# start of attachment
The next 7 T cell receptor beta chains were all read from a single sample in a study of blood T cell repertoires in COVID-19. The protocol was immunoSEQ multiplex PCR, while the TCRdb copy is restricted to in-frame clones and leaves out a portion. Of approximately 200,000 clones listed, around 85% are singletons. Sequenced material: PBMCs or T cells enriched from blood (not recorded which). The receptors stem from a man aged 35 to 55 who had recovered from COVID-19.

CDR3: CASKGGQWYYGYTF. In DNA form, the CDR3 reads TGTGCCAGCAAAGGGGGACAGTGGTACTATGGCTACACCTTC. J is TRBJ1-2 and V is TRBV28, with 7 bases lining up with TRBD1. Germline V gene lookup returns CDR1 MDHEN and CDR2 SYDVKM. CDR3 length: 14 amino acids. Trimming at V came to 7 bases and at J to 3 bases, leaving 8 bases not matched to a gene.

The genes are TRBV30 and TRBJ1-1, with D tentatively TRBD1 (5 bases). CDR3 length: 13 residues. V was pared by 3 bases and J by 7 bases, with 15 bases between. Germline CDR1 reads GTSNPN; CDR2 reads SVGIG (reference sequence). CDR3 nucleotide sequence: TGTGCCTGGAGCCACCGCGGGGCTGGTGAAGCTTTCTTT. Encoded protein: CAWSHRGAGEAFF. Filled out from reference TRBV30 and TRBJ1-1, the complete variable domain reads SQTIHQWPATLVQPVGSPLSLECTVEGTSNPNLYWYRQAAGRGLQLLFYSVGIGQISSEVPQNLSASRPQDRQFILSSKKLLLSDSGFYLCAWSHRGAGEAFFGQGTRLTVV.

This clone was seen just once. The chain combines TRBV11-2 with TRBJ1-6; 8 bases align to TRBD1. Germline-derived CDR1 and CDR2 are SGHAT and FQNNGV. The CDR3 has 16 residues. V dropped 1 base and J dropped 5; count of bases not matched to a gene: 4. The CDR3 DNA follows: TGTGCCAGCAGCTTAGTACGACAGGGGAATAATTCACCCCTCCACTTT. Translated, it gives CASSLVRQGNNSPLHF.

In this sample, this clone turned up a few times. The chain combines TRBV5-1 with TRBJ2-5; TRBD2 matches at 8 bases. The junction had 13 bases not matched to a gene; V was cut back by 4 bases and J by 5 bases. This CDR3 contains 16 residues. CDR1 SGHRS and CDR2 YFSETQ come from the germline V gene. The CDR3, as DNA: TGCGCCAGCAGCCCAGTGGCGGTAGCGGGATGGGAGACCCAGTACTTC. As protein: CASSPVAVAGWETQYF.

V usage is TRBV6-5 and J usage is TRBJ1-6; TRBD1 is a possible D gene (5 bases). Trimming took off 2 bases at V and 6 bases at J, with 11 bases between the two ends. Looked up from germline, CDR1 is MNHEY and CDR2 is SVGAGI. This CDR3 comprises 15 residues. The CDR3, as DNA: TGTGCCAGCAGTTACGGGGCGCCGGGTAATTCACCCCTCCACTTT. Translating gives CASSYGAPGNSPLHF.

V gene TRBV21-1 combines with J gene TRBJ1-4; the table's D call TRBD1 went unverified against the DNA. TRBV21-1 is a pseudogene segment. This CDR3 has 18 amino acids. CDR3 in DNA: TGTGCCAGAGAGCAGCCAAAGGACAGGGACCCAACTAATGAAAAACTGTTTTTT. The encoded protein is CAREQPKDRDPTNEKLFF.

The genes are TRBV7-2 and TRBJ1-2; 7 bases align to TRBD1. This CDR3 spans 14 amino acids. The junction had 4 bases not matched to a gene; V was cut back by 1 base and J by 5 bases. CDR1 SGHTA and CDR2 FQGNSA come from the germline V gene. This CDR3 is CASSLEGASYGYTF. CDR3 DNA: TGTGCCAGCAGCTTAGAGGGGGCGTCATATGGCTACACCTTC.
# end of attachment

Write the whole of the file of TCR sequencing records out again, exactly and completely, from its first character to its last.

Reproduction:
The next 7 T cell receptor beta chains were all read from a single sample in a study of blood T cell repertoires in COVID-19. The protocol was immunoSEQ multiplex PCR, while the TCRdb copy is restricted to in-frame clones and leaves out a portion. Of approximately 200,000 clones listed, around 85% are singletons. Sequenced material: PBMCs or T cells enriched from blood (not recorded which). The receptors stem from a man aged 35 to 55 who had recovered from COVID-19.

CDR3: CASKGGQWYYGYTF. In DNA form, the CDR3 reads TGTGCCAGCAAAGGGGGACAGTGGTACTATGGCTACACCTTC. J is TRBJ1-2 and V is TRBV28, with 7 bases lining up with TRBD1. Germline V gene lookup returns CDR1 MDHEN and CDR2 SYDVKM. CDR3 length: 14 amino acids. Trimming at V came to 7 bases and at J to 3 bases, leaving 8 bases not matched to a gene.

The genes are TRBV30 and TRBJ1-1, with D tentatively TRBD1 (5 bases). CDR3 length: 13 residues. V was pared by 3 bases and J by 7 bases, with 15 bases between. Germline CDR1 reads GTSNPN; CDR2 reads SVGIG (reference sequence). CDR3 nucleotide sequence: TGTGCCTGGAGCCACCGCGGGGCTGGTGAAGCTTTCTTT. Encoded protein: CAWSHRGAGEAFF. Filled out from reference TRBV30 and TRBJ1-1, the complete variable domain reads SQTIHQWPATLVQPVGSPLSLECTVEGTSNPNLYWYRQAAGRGLQLLFYSVGIGQISSEVPQNLSASRPQDRQFILSSKKLLLSDSGFYLCAWSHRGAGEAFFGQGTRLTVV.

This clone was seen just once. The chain combines TRBV11-2 with TRBJ1-6; 8 bases align to TRBD1. Germline-derived CDR1 and CDR2 are SGHAT and FQNNGV. The CDR3 has 16 residues. V dropped 1 base and J dropped 5; count of bases not matched to a gene: 4. The CDR3 DNA follows: TGTGCCAGCAGCTTAGTACGACAGGGGAATAATTCACCCCTCCACTTT. Translated, it gives CASSLVRQGNNSPLHF.

In this sample, this clone turned up a few times. The chain combines TRBV5-1 with TRBJ2-5; TRBD2 matches at 8 bases. The junction had 13 bases not matched to a gene; V was cut back by 4 bases and J by 5 bases. This CDR3 contains 16 residues. CDR1 SGHRS and CDR2 YFSETQ come from the germline V gene. The CDR3, as DNA: TGCGCCAGCAGCCCAGTGGCGGTAGCGGGATGGGAGACCCAGTACTTC. As protein: CASSPVAVAGWETQYF.

V usage is TRBV6-5 and J usage is TRBJ1-6; TRBD1 is a possible D gene (5 bases). Trimming took off 2 bases at V and 6 bases at J, with 11 bases between the two ends. Looked up from germline, CDR1 is MNHEY and CDR2 is SVGAGI. This CDR3 comprises 15 residues. The CDR3, as DNA: TGTGCCAGCAGTTACGGGGCGCCGGGTAATTCACCCCTCCACTTT. Translating gives CASSYGAPGNSPLHF.

V gene TRBV21-1 combines with J gene TRBJ1-4; the table's D call TRBD1 went unverified against the DNA. TRBV21-1 is a pseudogene segment. This CDR3 has 18 amino acids. CDR3 in DNA: TGTGCCAGAGAGCAGCCAAAGGACAGGGACCCAACTAATGAAAAACTGTTTTTT. The encoded protein is CAREQPKDRDPTNEKLFF.

The genes are TRBV7-2 and TRBJ1-2; 7 bases align to TRBD1. This CDR3 spans 14 amino acids. The junction had 4 bases not matched to a gene; V was cut back by 1 base and J by 5 bases. CDR1 SGHTA and CDR2 FQGNSA come from the germline V gene. This CDR3 is CASSLEGASYGYTF. CDR3 DNA: TGTGCCAGCAGCTTAGAGGGGGCGTCATATGGCTACACCTTC.